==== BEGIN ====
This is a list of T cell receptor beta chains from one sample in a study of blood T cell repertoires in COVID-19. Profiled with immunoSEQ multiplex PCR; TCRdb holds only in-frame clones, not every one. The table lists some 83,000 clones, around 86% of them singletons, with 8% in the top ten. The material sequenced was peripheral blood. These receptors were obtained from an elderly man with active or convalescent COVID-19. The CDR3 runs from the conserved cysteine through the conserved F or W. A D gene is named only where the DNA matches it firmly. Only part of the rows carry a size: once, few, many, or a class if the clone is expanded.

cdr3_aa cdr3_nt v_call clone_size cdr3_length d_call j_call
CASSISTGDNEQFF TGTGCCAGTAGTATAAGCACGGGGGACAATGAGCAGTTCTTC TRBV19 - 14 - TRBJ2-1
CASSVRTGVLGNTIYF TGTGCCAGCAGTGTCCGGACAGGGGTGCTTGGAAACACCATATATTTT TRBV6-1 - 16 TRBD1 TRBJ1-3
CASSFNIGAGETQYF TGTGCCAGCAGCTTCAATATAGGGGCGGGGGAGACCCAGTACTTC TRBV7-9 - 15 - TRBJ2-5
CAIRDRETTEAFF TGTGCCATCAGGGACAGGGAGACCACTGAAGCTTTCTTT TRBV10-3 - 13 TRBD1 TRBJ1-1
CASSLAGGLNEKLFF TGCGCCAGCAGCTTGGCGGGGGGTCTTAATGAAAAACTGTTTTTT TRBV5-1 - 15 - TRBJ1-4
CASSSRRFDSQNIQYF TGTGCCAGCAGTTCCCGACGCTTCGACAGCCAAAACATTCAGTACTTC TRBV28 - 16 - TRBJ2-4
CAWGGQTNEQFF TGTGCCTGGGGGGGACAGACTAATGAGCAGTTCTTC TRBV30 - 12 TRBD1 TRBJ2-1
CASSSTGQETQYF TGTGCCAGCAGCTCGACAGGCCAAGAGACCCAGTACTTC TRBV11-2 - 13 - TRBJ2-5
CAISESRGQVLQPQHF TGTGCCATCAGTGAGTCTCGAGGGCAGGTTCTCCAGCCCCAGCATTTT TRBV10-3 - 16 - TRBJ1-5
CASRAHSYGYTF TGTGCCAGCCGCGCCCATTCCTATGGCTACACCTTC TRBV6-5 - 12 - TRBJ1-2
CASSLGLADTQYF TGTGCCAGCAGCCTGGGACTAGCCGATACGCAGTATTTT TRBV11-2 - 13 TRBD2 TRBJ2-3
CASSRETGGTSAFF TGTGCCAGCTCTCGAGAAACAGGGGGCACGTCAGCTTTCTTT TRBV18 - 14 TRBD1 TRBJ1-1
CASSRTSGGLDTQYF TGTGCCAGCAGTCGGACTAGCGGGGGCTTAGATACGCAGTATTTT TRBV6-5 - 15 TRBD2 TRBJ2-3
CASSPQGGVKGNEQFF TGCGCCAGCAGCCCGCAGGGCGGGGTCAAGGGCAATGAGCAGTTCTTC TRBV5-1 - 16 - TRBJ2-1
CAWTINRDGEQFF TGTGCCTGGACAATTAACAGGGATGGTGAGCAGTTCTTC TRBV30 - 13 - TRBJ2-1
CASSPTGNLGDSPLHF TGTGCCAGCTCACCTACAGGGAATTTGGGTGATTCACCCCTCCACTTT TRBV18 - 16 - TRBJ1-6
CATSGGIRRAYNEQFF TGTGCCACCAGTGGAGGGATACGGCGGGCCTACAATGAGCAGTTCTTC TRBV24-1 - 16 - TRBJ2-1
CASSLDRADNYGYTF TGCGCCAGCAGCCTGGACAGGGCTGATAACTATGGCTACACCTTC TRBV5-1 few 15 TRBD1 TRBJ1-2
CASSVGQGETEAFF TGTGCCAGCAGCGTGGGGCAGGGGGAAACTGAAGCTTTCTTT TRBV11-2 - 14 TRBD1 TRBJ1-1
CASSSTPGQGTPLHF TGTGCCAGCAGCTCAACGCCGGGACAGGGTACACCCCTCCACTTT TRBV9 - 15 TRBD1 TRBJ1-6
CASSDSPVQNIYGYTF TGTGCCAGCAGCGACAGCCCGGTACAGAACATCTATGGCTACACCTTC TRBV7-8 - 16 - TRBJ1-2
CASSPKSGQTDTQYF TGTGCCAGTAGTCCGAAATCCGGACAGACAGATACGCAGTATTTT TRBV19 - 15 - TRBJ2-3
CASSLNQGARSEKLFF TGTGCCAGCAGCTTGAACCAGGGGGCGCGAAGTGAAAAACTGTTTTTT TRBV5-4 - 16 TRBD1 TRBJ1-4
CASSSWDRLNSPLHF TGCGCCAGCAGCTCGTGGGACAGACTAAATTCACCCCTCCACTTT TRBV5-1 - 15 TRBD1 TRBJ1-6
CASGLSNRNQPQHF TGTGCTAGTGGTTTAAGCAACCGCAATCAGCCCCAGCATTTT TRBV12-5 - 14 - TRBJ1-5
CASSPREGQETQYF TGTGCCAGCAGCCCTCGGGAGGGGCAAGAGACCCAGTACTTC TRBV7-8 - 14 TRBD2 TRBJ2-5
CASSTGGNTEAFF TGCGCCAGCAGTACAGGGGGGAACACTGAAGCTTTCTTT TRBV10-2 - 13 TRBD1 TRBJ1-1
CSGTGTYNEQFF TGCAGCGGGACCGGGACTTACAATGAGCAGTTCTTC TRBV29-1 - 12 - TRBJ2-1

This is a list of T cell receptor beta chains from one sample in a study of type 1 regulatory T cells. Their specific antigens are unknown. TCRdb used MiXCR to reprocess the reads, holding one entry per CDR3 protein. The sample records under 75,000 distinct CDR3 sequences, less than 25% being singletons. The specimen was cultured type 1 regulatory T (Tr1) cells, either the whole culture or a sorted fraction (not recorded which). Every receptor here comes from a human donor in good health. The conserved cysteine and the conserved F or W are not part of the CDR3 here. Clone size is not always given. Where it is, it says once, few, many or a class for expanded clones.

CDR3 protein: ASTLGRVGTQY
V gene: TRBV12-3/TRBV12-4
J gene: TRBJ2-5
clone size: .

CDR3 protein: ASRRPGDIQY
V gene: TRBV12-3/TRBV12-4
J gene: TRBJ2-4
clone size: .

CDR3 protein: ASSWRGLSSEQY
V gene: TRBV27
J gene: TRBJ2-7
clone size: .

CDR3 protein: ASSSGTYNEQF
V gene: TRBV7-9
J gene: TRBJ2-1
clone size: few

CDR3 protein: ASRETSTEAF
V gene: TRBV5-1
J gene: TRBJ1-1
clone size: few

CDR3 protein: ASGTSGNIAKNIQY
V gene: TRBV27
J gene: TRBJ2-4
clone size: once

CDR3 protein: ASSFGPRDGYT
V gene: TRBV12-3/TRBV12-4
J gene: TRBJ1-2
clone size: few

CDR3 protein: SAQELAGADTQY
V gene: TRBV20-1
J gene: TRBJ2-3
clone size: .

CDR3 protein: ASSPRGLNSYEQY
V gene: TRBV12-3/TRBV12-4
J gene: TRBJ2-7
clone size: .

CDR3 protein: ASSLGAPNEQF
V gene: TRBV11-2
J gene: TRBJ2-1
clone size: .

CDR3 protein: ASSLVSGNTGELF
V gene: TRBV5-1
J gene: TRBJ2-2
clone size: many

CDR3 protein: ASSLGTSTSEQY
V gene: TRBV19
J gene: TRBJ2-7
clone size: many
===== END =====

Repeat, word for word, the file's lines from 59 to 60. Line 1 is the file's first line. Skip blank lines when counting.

clone size: few

CDR3 protein: SAQELAGADTQY